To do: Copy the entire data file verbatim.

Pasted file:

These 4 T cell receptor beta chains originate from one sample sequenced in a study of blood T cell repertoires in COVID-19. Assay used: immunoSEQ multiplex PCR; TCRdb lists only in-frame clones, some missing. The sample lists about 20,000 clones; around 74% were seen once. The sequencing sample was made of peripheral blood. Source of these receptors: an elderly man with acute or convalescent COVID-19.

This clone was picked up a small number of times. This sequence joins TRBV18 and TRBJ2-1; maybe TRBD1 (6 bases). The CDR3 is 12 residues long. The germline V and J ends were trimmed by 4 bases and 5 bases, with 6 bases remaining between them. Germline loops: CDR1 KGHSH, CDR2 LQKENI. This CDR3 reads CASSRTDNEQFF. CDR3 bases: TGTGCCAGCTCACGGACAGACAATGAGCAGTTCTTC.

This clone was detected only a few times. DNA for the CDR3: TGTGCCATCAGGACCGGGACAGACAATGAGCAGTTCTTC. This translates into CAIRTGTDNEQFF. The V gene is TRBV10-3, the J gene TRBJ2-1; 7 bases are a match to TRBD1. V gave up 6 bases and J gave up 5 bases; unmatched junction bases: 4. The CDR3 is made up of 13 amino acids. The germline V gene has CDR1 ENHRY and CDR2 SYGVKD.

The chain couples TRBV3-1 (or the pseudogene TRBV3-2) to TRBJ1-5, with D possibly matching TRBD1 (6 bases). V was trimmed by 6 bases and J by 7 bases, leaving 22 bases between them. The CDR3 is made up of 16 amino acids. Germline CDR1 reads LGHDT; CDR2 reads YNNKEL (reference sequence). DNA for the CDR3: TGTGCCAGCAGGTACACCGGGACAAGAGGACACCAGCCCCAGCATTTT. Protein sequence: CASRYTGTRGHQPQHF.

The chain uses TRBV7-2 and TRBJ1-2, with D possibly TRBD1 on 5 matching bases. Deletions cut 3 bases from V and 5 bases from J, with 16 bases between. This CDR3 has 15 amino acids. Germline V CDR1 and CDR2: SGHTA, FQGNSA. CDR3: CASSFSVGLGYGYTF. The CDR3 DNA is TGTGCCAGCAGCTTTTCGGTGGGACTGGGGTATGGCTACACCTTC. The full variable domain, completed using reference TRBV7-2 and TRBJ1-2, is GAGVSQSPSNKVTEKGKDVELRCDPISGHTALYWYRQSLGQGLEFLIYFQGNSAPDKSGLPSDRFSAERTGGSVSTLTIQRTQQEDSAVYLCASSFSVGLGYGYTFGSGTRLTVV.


These 4 T cell receptor beta chains originate from one sample sequenced in a study of blood T cell repertoires in COVID-19. Assay used: immunoSEQ multiplex PCR; TCRdb lists only in-frame clones, some missing. The sample lists about 20,000 clones; around 74% were seen once. The sequencing sample was made of peripheral blood. Source of these receptors: an elderly man with acute or convalescent COVID-19.

This clone was picked up a small number of times. This sequence joins TRBV18 and TRBJ2-1; maybe TRBD1 (6 bases). The CDR3 is 12 residues long. The germline V and J ends were trimmed by 4 bases and 5 bases, with 6 bases remaining between them. Germline loops: CDR1 KGHSH, CDR2 LQKENI. This CDR3 reads CASSRTDNEQFF. CDR3 bases: TGTGCCAGCTCACGGACAGACAATGAGCAGTTCTTC.

This clone was detected only a few times. DNA for the CDR3: TGTGCCATCAGGACCGGGACAGACAATGAGCAGTTCTTC. This translates into CAIRTGTDNEQFF. The V gene is TRBV10-3, the J gene TRBJ2-1; 7 bases are a match to TRBD1. V gave up 6 bases and J gave up 5 bases; unmatched junction bases: 4. The CDR3 is made up of 13 amino acids. The germline V gene has CDR1 ENHRY and CDR2 SYGVKD.

The chain couples TRBV3-1 (or the pseudogene TRBV3-2) to TRBJ1-5, with D possibly matching TRBD1 (6 bases). V was trimmed by 6 bases and J by 7 bases, leaving 22 bases between them. The CDR3 is made up of 16 amino acids. Germline CDR1 reads LGHDT; CDR2 reads YNNKEL (reference sequence). DNA for the CDR3: TGTGCCAGCAGGTACACCGGGACAAGAGGACACCAGCCCCAGCATTTT. Protein sequence: CASRYTGTRGHQPQHF.

The chain uses TRBV7-2 and TRBJ1-2, with D possibly TRBD1 on 5 matching bases. Deletions cut 3 bases from V and 5 bases from J, with 16 bases between. This CDR3 has 15 amino acids. Germline V CDR1 and CDR2: SGHTA, FQGNSA. CDR3: CASSFSVGLGYGYTF. The CDR3 DNA is TGTGCCAGCAGCTTTTCGGTGGGACTGGGGTATGGCTACACCTTC. The full variable domain, completed using reference TRBV7-2 and TRBJ1-2, is GAGVSQSPSNKVTEKGKDVELRCDPISGHTALYWYRQSLGQGLEFLIYFQGNSAPDKSGLPSDRFSAERTGGSVSTLTIQRTQQEDSAVYLCASSFSVGLGYGYTFGSGTRLTVV.